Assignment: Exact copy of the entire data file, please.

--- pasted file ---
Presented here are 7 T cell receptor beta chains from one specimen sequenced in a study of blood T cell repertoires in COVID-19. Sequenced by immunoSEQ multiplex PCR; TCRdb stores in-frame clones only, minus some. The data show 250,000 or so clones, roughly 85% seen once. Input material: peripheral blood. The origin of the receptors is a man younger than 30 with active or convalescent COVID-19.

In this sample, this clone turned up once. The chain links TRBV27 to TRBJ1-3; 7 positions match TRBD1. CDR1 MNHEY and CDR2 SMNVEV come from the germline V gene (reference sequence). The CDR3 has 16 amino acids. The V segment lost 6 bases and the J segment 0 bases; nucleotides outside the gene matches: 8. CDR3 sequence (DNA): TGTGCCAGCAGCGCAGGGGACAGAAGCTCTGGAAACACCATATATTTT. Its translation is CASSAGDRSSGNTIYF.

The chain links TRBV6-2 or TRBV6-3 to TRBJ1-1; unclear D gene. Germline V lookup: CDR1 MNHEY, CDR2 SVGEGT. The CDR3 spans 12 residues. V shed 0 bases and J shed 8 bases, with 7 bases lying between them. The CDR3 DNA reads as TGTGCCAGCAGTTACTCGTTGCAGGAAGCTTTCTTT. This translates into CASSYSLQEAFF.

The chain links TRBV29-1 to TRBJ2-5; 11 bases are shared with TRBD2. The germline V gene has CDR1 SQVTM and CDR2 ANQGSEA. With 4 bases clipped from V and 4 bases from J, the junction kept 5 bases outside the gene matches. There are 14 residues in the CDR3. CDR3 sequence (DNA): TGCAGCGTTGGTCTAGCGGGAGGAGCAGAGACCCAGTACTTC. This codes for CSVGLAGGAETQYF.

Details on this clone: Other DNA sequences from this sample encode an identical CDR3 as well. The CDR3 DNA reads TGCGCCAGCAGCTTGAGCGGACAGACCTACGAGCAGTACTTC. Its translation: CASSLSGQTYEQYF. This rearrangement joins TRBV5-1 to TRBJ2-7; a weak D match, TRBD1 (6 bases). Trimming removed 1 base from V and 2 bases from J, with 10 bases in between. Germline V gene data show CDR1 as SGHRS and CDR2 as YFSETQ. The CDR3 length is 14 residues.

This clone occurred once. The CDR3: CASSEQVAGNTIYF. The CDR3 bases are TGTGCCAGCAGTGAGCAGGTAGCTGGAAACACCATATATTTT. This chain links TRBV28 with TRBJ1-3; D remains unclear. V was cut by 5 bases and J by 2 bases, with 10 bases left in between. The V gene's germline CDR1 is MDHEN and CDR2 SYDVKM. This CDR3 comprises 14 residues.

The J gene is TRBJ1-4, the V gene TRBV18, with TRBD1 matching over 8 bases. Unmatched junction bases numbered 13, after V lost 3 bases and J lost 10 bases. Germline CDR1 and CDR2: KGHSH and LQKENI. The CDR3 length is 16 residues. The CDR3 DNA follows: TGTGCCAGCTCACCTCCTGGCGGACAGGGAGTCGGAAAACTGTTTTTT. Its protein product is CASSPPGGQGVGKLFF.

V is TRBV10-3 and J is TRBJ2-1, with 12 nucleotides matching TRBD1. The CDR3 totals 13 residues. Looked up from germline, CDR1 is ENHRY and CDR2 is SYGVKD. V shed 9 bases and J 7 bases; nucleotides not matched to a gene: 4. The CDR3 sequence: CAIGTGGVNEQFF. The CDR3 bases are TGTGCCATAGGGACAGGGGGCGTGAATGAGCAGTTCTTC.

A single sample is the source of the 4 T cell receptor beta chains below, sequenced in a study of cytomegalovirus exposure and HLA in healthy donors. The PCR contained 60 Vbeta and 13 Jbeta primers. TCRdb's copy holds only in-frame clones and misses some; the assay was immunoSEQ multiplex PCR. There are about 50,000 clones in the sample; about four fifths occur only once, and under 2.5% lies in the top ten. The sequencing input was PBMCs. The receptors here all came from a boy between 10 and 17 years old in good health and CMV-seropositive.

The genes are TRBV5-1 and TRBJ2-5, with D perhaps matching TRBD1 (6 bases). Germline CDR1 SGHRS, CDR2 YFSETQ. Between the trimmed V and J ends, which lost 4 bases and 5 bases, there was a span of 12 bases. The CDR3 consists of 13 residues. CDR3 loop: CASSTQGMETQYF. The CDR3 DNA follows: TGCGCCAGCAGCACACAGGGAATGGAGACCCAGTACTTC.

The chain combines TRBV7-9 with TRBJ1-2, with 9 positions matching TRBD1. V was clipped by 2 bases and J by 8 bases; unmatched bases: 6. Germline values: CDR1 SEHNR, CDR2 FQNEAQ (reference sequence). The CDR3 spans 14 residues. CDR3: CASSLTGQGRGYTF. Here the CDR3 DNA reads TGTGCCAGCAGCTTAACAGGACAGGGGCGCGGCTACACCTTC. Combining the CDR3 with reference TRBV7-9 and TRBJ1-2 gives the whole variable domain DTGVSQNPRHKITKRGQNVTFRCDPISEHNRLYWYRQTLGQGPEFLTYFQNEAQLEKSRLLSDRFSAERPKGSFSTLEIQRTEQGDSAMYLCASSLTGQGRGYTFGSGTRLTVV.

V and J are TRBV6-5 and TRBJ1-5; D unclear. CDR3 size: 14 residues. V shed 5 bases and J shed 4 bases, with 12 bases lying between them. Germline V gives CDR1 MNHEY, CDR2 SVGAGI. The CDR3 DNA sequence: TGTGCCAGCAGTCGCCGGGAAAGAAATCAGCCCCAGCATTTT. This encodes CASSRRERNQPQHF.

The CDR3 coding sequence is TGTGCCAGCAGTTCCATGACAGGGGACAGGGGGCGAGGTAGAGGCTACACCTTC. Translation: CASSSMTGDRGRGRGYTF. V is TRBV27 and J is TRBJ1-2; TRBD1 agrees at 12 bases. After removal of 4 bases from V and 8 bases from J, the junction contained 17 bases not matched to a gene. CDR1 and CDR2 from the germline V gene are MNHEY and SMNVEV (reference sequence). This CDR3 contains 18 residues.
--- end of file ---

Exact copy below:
Presented here are 7 T cell receptor beta chains from one specimen sequenced in a study of blood T cell repertoires in COVID-19. Sequenced by immunoSEQ multiplex PCR; TCRdb stores in-frame clones only, minus some. The data show 250,000 or so clones, roughly 85% seen once. Input material: peripheral blood. The origin of the receptors is a man younger than 30 with active or convalescent COVID-19.

In this sample, this clone turned up once. The chain links TRBV27 to TRBJ1-3; 7 positions match TRBD1. CDR1 MNHEY and CDR2 SMNVEV come from the germline V gene (reference sequence). The CDR3 has 16 amino acids. The V segment lost 6 bases and the J segment 0 bases; nucleotides outside the gene matches: 8. CDR3 sequence (DNA): TGTGCCAGCAGCGCAGGGGACAGAAGCTCTGGAAACACCATATATTTT. Its translation is CASSAGDRSSGNTIYF.

The chain links TRBV6-2 or TRBV6-3 to TRBJ1-1; unclear D gene. Germline V lookup: CDR1 MNHEY, CDR2 SVGEGT. The CDR3 spans 12 residues. V shed 0 bases and J shed 8 bases, with 7 bases lying between them. The CDR3 DNA reads as TGTGCCAGCAGTTACTCGTTGCAGGAAGCTTTCTTT. This translates into CASSYSLQEAFF.

The chain links TRBV29-1 to TRBJ2-5; 11 bases are shared with TRBD2. The germline V gene has CDR1 SQVTM and CDR2 ANQGSEA. With 4 bases clipped from V and 4 bases from J, the junction kept 5 bases outside the gene matches. There are 14 residues in the CDR3. CDR3 sequence (DNA): TGCAGCGTTGGTCTAGCGGGAGGAGCAGAGACCCAGTACTTC. This codes for CSVGLAGGAETQYF.

Details on this clone: Other DNA sequences from this sample encode an identical CDR3 as well. The CDR3 DNA reads TGCGCCAGCAGCTTGAGCGGACAGACCTACGAGCAGTACTTC. Its translation: CASSLSGQTYEQYF. This rearrangement joins TRBV5-1 to TRBJ2-7; a weak D match, TRBD1 (6 bases). Trimming removed 1 base from V and 2 bases from J, with 10 bases in between. Germline V gene data show CDR1 as SGHRS and CDR2 as YFSETQ. The CDR3 length is 14 residues.

This clone occurred once. The CDR3: CASSEQVAGNTIYF. The CDR3 bases are TGTGCCAGCAGTGAGCAGGTAGCTGGAAACACCATATATTTT. This chain links TRBV28 with TRBJ1-3; D remains unclear. V was cut by 5 bases and J by 2 bases, with 10 bases left in between. The V gene's germline CDR1 is MDHEN and CDR2 SYDVKM. This CDR3 comprises 14 residues.

The J gene is TRBJ1-4, the V gene TRBV18, with TRBD1 matching over 8 bases. Unmatched junction bases numbered 13, after V lost 3 bases and J lost 10 bases. Germline CDR1 and CDR2: KGHSH and LQKENI. The CDR3 length is 16 residues. The CDR3 DNA follows: TGTGCCAGCTCACCTCCTGGCGGACAGGGAGTCGGAAAACTGTTTTTT. Its protein product is CASSPPGGQGVGKLFF.

V is TRBV10-3 and J is TRBJ2-1, with 12 nucleotides matching TRBD1. The CDR3 totals 13 residues. Looked up from germline, CDR1 is ENHRY and CDR2 is SYGVKD. V shed 9 bases and J 7 bases; nucleotides not matched to a gene: 4. The CDR3 sequence: CAIGTGGVNEQFF. The CDR3 bases are TGTGCCATAGGGACAGGGGGCGTGAATGAGCAGTTCTTC.

A single sample is the source of the 4 T cell receptor beta chains below, sequenced in a study of cytomegalovirus exposure and HLA in healthy donors. The PCR contained 60 Vbeta and 13 Jbeta primers. TCRdb's copy holds only in-frame clones and misses some; the assay was immunoSEQ multiplex PCR. There are about 50,000 clones in the sample; about four fifths occur only once, and under 2.5% lies in the top ten. The sequencing input was PBMCs. The receptors here all came from a boy between 10 and 17 years old in good health and CMV-seropositive.

The genes are TRBV5-1 and TRBJ2-5, with D perhaps matching TRBD1 (6 bases). Germline CDR1 SGHRS, CDR2 YFSETQ. Between the trimmed V and J ends, which lost 4 bases and 5 bases, there was a span of 12 bases. The CDR3 consists of 13 residues. CDR3 loop: CASSTQGMETQYF. The CDR3 DNA follows: TGCGCCAGCAGCACACAGGGAATGGAGACCCAGTACTTC.

The chain combines TRBV7-9 with TRBJ1-2, with 9 positions matching TRBD1. V was clipped by 2 bases and J by 8 bases; unmatched bases: 6. Germline values: CDR1 SEHNR, CDR2 FQNEAQ (reference sequence). The CDR3 spans 14 residues. CDR3: CASSLTGQGRGYTF. Here the CDR3 DNA reads TGTGCCAGCAGCTTAACAGGACAGGGGCGCGGCTACACCTTC. Combining the CDR3 with reference TRBV7-9 and TRBJ1-2 gives the whole variable domain DTGVSQNPRHKITKRGQNVTFRCDPISEHNRLYWYRQTLGQGPEFLTYFQNEAQLEKSRLLSDRFSAERPKGSFSTLEIQRTEQGDSAMYLCASSLTGQGRGYTFGSGTRLTVV.

V and J are TRBV6-5 and TRBJ1-5; D unclear. CDR3 size: 14 residues. V shed 5 bases and J shed 4 bases, with 12 bases lying between them. Germline V gives CDR1 MNHEY, CDR2 SVGAGI. The CDR3 DNA sequence: TGTGCCAGCAGTCGCCGGGAAAGAAATCAGCCCCAGCATTTT. This encodes CASSRRERNQPQHF.

The CDR3 coding sequence is TGTGCCAGCAGTTCCATGACAGGGGACAGGGGGCGAGGTAGAGGCTACACCTTC. Translation: CASSSMTGDRGRGRGYTF. V is TRBV27 and J is TRBJ1-2; TRBD1 agrees at 12 bases. After removal of 4 bases from V and 8 bases from J, the junction contained 17 bases not matched to a gene. CDR1 and CDR2 from the germline V gene are MNHEY and SMNVEV (reference sequence). This CDR3 contains 18 residues.